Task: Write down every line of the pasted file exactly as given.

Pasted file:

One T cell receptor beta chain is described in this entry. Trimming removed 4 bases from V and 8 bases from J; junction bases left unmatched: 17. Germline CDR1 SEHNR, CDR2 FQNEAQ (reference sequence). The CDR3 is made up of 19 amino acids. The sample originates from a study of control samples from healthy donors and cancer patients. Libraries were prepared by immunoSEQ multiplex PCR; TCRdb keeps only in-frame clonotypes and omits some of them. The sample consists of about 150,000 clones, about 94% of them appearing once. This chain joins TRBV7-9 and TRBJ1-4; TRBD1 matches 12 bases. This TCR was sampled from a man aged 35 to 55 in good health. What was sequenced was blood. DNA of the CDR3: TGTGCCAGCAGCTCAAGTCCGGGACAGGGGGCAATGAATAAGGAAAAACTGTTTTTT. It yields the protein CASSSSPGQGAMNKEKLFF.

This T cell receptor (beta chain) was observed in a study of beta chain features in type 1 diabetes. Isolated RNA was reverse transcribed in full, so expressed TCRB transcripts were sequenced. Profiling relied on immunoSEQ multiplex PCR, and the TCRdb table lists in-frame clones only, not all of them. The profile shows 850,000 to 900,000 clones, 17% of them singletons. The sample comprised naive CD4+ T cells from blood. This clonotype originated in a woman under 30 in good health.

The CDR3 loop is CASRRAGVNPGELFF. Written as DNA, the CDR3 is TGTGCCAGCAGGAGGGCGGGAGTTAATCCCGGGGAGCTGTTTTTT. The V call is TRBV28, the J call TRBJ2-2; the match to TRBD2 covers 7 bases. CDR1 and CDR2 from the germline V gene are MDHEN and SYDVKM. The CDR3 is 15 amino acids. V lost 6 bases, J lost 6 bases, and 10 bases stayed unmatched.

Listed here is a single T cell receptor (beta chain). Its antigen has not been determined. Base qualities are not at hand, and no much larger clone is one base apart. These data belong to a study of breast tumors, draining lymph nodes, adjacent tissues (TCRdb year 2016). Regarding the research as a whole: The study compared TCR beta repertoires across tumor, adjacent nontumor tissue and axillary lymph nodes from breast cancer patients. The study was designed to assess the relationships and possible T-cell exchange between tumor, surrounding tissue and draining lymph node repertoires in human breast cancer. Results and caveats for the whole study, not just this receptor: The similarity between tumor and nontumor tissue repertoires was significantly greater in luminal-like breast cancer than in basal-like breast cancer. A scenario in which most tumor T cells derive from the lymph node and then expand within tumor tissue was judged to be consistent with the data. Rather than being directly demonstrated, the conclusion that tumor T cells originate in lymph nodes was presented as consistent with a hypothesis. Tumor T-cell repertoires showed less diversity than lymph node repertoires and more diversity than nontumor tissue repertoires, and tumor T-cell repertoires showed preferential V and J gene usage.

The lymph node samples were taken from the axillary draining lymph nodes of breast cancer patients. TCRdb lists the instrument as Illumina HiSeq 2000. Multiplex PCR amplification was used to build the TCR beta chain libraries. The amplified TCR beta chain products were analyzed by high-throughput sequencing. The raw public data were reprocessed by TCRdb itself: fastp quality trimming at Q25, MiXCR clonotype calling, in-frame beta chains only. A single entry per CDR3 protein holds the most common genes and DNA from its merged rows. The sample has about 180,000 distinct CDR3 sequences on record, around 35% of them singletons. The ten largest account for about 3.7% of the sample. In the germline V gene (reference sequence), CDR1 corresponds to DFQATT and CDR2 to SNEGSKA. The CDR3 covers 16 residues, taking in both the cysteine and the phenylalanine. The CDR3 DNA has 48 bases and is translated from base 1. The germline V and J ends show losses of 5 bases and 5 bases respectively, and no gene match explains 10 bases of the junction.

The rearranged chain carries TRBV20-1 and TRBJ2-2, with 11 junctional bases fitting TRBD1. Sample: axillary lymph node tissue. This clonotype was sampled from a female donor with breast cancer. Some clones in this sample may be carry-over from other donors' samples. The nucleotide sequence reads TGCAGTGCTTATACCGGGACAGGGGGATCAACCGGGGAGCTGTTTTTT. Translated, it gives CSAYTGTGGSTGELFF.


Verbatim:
One T cell receptor beta chain is described in this entry. Trimming removed 4 bases from V and 8 bases from J; junction bases left unmatched: 17. Germline CDR1 SEHNR, CDR2 FQNEAQ (reference sequence). The CDR3 is made up of 19 amino acids. The sample originates from a study of control samples from healthy donors and cancer patients. Libraries were prepared by immunoSEQ multiplex PCR; TCRdb keeps only in-frame clonotypes and omits some of them. The sample consists of about 150,000 clones, about 94% of them appearing once. This chain joins TRBV7-9 and TRBJ1-4; TRBD1 matches 12 bases. This TCR was sampled from a man aged 35 to 55 in good health. What was sequenced was blood. DNA of the CDR3: TGTGCCAGCAGCTCAAGTCCGGGACAGGGGGCAATGAATAAGGAAAAACTGTTTTTT. It yields the protein CASSSSPGQGAMNKEKLFF.

This T cell receptor (beta chain) was observed in a study of beta chain features in type 1 diabetes. Isolated RNA was reverse transcribed in full, so expressed TCRB transcripts were sequenced. Profiling relied on immunoSEQ multiplex PCR, and the TCRdb table lists in-frame clones only, not all of them. The profile shows 850,000 to 900,000 clones, 17% of them singletons. The sample comprised naive CD4+ T cells from blood. This clonotype originated in a woman under 30 in good health.

The CDR3 loop is CASRRAGVNPGELFF. Written as DNA, the CDR3 is TGTGCCAGCAGGAGGGCGGGAGTTAATCCCGGGGAGCTGTTTTTT. The V call is TRBV28, the J call TRBJ2-2; the match to TRBD2 covers 7 bases. CDR1 and CDR2 from the germline V gene are MDHEN and SYDVKM. The CDR3 is 15 amino acids. V lost 6 bases, J lost 6 bases, and 10 bases stayed unmatched.

Listed here is a single T cell receptor (beta chain). Its antigen has not been determined. Base qualities are not at hand, and no much larger clone is one base apart. These data belong to a study of breast tumors, draining lymph nodes, adjacent tissues (TCRdb year 2016). Regarding the research as a whole: The study compared TCR beta repertoires across tumor, adjacent nontumor tissue and axillary lymph nodes from breast cancer patients. The study was designed to assess the relationships and possible T-cell exchange between tumor, surrounding tissue and draining lymph node repertoires in human breast cancer. Results and caveats for the whole study, not just this receptor: The similarity between tumor and nontumor tissue repertoires was significantly greater in luminal-like breast cancer than in basal-like breast cancer. A scenario in which most tumor T cells derive from the lymph node and then expand within tumor tissue was judged to be consistent with the data. Rather than being directly demonstrated, the conclusion that tumor T cells originate in lymph nodes was presented as consistent with a hypothesis. Tumor T-cell repertoires showed less diversity than lymph node repertoires and more diversity than nontumor tissue repertoires, and tumor T-cell repertoires showed preferential V and J gene usage.

The lymph node samples were taken from the axillary draining lymph nodes of breast cancer patients. TCRdb lists the instrument as Illumina HiSeq 2000. Multiplex PCR amplification was used to build the TCR beta chain libraries. The amplified TCR beta chain products were analyzed by high-throughput sequencing. The raw public data were reprocessed by TCRdb itself: fastp quality trimming at Q25, MiXCR clonotype calling, in-frame beta chains only. A single entry per CDR3 protein holds the most common genes and DNA from its merged rows. The sample has about 180,000 distinct CDR3 sequences on record, around 35% of them singletons. The ten largest account for about 3.7% of the sample. In the germline V gene (reference sequence), CDR1 corresponds to DFQATT and CDR2 to SNEGSKA. The CDR3 covers 16 residues, taking in both the cysteine and the phenylalanine. The CDR3 DNA has 48 bases and is translated from base 1. The germline V and J ends show losses of 5 bases and 5 bases respectively, and no gene match explains 10 bases of the junction.

The rearranged chain carries TRBV20-1 and TRBJ2-2, with 11 junctional bases fitting TRBD1. Sample: axillary lymph node tissue. This clonotype was sampled from a female donor with breast cancer. Some clones in this sample may be carry-over from other donors' samples. The nucleotide sequence reads TGCAGTGCTTATACCGGGACAGGGGGATCAACCGGGGAGCTGTTTTTT. Translated, it gives CSAYTGTGGSTGELFF.